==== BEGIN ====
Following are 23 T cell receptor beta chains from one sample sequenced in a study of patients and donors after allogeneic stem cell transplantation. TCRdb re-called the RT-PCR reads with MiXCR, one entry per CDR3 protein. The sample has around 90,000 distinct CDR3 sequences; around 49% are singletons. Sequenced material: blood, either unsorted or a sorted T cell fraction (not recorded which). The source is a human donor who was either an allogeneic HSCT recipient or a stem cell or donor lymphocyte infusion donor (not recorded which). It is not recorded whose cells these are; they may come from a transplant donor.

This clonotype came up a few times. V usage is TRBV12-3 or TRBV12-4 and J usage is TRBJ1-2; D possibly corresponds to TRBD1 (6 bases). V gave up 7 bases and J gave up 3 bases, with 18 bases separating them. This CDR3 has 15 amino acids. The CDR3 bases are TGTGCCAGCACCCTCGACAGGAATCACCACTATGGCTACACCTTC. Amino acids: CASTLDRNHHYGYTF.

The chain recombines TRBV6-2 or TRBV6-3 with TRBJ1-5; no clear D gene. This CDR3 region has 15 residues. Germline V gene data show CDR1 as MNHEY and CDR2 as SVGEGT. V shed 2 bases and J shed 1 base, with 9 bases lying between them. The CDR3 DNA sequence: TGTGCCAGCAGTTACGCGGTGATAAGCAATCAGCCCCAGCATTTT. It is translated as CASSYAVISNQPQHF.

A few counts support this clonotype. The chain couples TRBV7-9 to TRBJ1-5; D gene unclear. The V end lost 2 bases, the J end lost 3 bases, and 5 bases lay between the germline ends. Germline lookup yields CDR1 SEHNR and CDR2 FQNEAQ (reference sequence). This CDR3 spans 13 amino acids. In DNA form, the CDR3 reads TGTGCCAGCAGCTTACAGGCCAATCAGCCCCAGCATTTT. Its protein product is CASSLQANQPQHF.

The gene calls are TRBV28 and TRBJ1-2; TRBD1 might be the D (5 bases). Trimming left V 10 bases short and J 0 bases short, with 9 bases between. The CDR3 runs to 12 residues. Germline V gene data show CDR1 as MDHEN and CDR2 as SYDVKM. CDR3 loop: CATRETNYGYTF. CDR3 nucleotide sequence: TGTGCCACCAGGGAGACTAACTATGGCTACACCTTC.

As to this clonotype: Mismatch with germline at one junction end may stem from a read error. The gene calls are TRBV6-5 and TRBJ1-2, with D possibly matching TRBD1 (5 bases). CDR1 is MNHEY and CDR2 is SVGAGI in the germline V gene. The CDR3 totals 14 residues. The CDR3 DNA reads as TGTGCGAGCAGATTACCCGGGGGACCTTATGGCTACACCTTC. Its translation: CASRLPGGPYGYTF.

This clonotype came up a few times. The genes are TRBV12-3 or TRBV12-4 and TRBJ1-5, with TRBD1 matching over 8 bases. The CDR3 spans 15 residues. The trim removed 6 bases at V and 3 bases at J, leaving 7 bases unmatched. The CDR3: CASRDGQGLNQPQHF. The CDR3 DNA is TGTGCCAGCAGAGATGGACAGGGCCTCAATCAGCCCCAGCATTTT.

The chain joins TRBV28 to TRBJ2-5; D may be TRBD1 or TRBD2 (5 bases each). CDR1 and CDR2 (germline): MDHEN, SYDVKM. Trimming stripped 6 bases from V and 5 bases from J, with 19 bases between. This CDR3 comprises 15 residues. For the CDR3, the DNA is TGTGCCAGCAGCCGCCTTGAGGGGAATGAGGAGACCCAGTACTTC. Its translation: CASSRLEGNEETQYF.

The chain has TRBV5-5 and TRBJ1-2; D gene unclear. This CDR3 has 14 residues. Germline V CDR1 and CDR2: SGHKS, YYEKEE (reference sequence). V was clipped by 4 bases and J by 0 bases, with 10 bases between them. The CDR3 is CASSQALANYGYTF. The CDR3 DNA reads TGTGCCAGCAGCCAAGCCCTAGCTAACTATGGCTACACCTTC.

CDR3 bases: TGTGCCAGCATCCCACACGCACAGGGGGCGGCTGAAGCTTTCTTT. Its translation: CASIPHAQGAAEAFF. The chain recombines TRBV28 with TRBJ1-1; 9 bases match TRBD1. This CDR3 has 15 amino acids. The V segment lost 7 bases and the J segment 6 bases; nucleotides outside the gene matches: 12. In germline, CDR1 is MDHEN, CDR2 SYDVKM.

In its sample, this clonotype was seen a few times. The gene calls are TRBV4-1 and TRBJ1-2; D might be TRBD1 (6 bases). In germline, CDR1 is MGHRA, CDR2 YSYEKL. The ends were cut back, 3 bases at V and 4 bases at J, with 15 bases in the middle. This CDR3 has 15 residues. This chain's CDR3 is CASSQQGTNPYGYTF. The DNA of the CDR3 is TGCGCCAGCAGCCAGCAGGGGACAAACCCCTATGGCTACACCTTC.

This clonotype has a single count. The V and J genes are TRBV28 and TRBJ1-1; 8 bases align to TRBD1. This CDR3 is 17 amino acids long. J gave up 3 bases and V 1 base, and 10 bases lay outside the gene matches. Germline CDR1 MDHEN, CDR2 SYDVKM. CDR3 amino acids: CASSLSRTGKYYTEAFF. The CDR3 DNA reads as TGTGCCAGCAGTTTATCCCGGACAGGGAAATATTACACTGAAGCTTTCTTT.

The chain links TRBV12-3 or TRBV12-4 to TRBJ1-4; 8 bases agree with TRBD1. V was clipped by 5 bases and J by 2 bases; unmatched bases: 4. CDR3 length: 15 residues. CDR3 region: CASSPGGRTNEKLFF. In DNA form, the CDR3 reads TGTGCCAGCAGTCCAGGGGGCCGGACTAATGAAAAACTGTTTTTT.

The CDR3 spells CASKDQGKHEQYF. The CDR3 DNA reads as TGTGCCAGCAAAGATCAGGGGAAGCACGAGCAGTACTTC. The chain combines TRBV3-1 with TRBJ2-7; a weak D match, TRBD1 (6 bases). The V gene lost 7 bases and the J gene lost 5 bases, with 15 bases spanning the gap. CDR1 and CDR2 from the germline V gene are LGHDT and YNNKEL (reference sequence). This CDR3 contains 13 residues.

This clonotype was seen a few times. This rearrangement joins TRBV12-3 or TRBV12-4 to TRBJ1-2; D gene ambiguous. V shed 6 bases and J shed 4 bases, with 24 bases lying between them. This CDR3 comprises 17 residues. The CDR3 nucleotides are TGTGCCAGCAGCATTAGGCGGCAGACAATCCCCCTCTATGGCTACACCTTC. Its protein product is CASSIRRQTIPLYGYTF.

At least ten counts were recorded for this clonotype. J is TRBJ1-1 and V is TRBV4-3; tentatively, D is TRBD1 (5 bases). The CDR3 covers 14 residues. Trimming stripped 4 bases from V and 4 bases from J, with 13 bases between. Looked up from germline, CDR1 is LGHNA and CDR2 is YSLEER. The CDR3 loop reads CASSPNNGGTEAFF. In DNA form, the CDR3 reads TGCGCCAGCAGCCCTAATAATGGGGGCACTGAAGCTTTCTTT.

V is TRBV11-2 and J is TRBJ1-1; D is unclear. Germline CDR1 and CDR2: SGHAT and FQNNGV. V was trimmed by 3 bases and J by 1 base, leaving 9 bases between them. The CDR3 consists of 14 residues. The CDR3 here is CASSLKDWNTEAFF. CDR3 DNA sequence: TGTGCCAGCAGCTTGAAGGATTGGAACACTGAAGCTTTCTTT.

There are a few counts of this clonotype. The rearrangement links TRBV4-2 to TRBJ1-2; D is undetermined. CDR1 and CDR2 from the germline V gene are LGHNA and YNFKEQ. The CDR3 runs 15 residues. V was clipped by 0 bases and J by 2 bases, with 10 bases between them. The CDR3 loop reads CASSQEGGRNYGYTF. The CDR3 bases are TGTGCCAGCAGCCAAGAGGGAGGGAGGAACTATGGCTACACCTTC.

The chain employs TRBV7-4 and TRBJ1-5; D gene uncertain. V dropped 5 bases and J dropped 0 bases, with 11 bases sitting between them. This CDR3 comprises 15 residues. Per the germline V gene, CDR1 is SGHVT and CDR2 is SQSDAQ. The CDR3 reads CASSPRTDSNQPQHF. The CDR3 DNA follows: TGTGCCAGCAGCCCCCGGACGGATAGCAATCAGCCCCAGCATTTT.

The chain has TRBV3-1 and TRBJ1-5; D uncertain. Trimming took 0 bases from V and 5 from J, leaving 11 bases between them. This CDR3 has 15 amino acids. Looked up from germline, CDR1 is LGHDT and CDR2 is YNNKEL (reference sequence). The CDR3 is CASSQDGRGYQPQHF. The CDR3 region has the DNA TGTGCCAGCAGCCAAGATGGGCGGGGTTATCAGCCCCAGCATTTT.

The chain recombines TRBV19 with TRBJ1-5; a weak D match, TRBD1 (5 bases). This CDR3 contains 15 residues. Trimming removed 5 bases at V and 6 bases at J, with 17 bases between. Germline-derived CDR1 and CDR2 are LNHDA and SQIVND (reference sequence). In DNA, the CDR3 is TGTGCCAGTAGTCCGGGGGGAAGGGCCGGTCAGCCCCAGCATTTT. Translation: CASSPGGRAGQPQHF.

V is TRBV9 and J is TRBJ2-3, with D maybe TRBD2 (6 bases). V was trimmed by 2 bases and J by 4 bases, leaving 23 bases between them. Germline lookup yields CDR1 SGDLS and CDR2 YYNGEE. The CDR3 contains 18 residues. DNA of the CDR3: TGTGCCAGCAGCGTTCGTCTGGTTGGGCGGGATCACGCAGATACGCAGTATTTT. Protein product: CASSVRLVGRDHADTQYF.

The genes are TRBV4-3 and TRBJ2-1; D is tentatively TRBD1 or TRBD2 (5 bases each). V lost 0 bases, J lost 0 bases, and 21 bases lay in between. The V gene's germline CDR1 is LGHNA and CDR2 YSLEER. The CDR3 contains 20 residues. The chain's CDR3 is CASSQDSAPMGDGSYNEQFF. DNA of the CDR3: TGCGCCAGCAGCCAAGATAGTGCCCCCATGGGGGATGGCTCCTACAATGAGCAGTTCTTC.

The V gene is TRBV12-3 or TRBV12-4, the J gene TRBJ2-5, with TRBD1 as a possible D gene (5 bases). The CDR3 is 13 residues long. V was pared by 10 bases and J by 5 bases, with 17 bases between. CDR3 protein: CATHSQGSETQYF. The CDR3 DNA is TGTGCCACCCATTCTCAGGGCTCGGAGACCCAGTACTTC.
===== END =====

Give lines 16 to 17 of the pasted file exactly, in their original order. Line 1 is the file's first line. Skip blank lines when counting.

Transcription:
At least ten counts were recorded for this clonotype. J is TRBJ1-1 and V is TRBV4-3; tentatively, D is TRBD1 (5 bases). The CDR3 covers 14 residues. Trimming stripped 4 bases from V and 4 bases from J, with 13 bases between. Looked up from germline, CDR1 is LGHNA and CDR2 is YSLEER. The CDR3 loop reads CASSPNNGGTEAFF. In DNA form, the CDR3 reads TGCGCCAGCAGCCCTAATAATGGGGGCACTGAAGCTTTCTTT.

V is TRBV11-2 and J is TRBJ1-1; D is unclear. Germline CDR1 and CDR2: SGHAT and FQNNGV. V was trimmed by 3 bases and J by 1 base, leaving 9 bases between them. The CDR3 consists of 14 residues. The CDR3 here is CASSLKDWNTEAFF. CDR3 DNA sequence: TGTGCCAGCAGCTTGAAGGATTGGAACACTGAAGCTTTCTTT.